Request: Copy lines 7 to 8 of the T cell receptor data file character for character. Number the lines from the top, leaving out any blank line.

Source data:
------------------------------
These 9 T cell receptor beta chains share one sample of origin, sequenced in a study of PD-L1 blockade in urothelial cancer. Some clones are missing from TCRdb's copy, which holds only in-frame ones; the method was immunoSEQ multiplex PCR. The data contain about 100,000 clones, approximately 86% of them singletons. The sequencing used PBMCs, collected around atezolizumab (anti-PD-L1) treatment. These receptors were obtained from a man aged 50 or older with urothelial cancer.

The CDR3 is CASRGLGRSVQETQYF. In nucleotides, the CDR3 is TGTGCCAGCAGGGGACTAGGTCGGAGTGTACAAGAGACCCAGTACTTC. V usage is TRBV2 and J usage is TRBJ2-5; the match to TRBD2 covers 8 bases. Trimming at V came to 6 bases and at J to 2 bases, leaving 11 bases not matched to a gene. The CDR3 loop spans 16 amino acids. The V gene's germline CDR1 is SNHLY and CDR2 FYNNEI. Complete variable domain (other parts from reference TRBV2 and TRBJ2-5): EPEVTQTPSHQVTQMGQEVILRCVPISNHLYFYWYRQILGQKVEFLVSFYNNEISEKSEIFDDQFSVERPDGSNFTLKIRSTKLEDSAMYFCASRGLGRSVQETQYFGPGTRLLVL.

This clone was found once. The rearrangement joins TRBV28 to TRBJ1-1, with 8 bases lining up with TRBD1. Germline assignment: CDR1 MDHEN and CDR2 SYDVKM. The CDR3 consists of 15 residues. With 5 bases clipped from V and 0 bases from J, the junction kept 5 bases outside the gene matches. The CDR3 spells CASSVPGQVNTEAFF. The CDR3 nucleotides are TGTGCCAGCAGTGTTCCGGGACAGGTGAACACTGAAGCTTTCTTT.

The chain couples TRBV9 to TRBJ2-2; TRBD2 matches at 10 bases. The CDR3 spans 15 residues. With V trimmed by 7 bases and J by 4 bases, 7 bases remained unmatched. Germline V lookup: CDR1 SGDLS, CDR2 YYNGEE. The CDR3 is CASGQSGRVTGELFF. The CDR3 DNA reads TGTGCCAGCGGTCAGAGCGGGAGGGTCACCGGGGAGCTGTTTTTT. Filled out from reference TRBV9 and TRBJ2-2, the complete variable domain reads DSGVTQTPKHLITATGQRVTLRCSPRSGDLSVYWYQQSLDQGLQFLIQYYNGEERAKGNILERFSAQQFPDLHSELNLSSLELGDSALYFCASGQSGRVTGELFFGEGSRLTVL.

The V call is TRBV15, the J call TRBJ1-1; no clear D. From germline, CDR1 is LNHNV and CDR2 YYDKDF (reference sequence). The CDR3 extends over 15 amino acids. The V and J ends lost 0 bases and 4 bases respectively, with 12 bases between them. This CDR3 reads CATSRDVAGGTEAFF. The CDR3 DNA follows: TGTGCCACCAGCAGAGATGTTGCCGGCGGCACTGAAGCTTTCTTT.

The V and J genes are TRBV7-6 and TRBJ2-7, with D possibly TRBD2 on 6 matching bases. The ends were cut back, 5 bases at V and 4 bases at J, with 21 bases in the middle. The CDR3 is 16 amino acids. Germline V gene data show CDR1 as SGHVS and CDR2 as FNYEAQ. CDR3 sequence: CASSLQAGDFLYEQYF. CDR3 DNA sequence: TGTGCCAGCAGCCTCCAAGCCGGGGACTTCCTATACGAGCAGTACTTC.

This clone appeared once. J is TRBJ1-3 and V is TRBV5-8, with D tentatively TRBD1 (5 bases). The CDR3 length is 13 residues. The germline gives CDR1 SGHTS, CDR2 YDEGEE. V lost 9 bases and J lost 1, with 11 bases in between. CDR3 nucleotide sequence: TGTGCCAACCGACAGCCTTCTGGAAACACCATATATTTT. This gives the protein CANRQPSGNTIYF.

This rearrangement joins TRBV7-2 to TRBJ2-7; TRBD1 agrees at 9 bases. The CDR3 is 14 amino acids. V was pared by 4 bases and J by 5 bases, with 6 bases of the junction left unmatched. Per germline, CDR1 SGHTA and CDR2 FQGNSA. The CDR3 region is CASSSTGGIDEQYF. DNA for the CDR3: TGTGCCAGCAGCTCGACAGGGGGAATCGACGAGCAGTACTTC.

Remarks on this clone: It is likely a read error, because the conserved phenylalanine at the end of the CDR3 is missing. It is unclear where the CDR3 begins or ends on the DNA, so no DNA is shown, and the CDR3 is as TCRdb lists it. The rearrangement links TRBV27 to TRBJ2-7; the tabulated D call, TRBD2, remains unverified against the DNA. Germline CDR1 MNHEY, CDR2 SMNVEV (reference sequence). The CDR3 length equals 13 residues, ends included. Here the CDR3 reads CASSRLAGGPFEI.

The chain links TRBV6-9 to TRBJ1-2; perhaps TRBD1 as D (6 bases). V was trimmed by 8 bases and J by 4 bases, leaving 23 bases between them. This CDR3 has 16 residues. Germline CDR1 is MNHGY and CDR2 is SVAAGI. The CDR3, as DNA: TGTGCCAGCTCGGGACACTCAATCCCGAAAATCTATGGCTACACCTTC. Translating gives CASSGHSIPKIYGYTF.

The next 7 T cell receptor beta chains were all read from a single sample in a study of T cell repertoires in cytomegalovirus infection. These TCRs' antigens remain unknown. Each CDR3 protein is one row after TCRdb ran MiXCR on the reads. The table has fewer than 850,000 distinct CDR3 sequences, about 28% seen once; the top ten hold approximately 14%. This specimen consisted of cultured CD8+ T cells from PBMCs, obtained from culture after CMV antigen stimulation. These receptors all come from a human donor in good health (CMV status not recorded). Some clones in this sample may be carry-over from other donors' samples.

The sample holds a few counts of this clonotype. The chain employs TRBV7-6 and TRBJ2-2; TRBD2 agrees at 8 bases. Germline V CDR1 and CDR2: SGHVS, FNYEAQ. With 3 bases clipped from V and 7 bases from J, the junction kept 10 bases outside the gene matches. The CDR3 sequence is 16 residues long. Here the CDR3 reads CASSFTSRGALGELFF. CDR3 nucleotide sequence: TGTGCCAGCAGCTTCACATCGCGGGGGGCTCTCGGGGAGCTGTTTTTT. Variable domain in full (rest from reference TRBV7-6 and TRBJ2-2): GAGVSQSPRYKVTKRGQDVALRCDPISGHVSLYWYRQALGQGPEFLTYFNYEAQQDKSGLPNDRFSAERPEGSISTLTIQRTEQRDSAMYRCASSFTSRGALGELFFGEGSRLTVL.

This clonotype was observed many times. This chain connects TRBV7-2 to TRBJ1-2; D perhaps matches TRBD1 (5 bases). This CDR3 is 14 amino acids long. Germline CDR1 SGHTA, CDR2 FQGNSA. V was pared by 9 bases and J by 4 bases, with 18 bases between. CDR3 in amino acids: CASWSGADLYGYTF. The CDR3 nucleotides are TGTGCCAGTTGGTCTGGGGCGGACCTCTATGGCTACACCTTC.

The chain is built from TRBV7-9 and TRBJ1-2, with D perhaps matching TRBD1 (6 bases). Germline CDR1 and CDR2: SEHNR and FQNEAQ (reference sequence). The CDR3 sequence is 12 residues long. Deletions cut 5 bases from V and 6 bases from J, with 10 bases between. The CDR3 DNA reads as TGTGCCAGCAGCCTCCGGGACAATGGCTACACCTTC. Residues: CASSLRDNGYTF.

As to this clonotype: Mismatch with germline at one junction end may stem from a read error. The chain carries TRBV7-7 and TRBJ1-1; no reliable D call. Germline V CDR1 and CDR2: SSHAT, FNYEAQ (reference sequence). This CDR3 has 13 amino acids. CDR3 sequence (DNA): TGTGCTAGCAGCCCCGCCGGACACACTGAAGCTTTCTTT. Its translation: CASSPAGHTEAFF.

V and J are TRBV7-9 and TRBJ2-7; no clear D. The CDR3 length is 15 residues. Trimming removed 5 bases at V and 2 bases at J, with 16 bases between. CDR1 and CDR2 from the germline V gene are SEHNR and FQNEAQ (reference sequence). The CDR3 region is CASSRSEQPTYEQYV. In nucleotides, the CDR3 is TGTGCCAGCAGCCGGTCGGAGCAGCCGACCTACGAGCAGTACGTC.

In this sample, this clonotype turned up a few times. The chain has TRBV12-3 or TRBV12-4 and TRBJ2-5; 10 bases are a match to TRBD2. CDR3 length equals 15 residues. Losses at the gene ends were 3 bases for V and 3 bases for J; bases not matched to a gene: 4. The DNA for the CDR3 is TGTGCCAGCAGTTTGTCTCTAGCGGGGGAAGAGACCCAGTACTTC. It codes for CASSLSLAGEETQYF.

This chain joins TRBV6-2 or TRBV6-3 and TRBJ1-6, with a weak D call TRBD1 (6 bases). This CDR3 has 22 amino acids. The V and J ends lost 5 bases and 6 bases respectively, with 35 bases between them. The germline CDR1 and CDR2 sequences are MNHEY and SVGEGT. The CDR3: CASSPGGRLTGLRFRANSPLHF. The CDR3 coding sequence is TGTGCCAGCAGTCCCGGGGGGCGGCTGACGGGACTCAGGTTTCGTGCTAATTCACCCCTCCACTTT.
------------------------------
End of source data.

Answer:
This clone appeared once. J is TRBJ1-3 and V is TRBV5-8, with D tentatively TRBD1 (5 bases). The CDR3 length is 13 residues. The germline gives CDR1 SGHTS, CDR2 YDEGEE. V lost 9 bases and J lost 1, with 11 bases in between. CDR3 nucleotide sequence: TGTGCCAACCGACAGCCTTCTGGAAACACCATATATTTT. This gives the protein CANRQPSGNTIYF.

This rearrangement joins TRBV7-2 to TRBJ2-7; TRBD1 agrees at 9 bases. The CDR3 is 14 amino acids. V was pared by 4 bases and J by 5 bases, with 6 bases of the junction left unmatched. Per germline, CDR1 SGHTA and CDR2 FQGNSA. The CDR3 region is CASSSTGGIDEQYF. DNA for the CDR3: TGTGCCAGCAGCTCGACAGGGGGAATCGACGAGCAGTACTTC.